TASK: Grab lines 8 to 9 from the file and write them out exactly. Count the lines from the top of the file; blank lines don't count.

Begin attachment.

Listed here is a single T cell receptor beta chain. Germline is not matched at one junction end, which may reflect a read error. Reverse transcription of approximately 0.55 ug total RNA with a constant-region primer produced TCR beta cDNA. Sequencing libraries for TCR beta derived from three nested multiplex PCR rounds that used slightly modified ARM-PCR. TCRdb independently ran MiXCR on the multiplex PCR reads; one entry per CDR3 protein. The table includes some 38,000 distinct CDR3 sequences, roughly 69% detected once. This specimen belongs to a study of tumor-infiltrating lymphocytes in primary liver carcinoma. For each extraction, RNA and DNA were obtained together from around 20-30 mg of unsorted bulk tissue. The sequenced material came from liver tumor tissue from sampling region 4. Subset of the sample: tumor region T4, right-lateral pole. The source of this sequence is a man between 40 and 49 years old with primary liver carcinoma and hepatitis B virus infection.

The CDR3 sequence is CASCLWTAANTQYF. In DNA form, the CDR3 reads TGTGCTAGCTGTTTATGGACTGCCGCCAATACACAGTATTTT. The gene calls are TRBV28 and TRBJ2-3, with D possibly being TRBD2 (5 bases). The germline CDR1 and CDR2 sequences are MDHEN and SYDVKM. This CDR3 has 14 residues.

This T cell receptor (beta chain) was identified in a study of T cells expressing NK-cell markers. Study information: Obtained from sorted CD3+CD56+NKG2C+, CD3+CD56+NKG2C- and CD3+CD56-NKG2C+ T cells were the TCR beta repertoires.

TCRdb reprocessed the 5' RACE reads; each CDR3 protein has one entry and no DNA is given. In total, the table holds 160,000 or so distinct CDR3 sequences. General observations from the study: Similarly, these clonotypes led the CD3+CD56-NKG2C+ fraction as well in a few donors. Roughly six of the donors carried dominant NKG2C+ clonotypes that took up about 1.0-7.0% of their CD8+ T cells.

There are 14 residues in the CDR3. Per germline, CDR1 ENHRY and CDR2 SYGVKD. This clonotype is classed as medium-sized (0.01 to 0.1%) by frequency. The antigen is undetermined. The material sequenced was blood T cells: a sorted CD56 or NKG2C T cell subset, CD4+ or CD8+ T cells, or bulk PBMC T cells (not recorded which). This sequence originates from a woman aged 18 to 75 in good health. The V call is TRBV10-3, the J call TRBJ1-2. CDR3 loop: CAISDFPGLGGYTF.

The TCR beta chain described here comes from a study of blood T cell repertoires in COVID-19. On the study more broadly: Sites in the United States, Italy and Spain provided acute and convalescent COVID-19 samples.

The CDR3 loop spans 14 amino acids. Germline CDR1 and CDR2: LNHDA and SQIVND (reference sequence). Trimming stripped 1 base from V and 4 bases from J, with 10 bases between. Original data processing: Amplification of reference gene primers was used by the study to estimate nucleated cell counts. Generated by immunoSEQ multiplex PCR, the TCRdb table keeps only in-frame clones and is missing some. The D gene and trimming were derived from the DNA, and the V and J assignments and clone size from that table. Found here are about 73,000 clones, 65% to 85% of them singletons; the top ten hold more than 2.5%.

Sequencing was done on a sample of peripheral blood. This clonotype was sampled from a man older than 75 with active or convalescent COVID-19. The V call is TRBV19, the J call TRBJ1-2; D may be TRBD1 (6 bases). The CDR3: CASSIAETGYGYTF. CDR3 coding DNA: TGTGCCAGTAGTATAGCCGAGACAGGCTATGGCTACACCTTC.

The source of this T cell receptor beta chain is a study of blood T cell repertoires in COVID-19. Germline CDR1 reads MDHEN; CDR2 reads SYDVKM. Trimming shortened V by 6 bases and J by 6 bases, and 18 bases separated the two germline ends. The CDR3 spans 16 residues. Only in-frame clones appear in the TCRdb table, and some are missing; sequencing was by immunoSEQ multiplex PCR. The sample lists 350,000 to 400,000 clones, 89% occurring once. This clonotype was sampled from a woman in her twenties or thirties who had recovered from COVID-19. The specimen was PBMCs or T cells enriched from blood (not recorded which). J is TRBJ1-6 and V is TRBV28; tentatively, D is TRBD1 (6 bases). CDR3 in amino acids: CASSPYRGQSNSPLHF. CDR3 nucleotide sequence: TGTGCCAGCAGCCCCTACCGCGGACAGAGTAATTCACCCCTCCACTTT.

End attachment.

Sequencing was done on a sample of peripheral blood. This clonotype was sampled from a man older than 75 with active or convalescent COVID-19. The V call is TRBV19, the J call TRBJ1-2; D may be TRBD1 (6 bases). The CDR3: CASSIAETGYGYTF. CDR3 coding DNA: TGTGCCAGTAGTATAGCCGAGACAGGCTATGGCTACACCTTC.

The source of this T cell receptor beta chain is a study of blood T cell repertoires in COVID-19. Germline CDR1 reads MDHEN; CDR2 reads SYDVKM. Trimming shortened V by 6 bases and J by 6 bases, and 18 bases separated the two germline ends. The CDR3 spans 16 residues. Only in-frame clones appear in the TCRdb table, and some are missing; sequencing was by immunoSEQ multiplex PCR. The sample lists 350,000 to 400,000 clones, 89% occurring once. This clonotype was sampled from a woman in her twenties or thirties who had recovered from COVID-19. The specimen was PBMCs or T cells enriched from blood (not recorded which). J is TRBJ1-6 and V is TRBV28; tentatively, D is TRBD1 (6 bases). CDR3 in amino acids: CASSPYRGQSNSPLHF. CDR3 nucleotide sequence: TGTGCCAGCAGCCCCTACCGCGGACAGAGTAATTCACCCCTCCACTTT.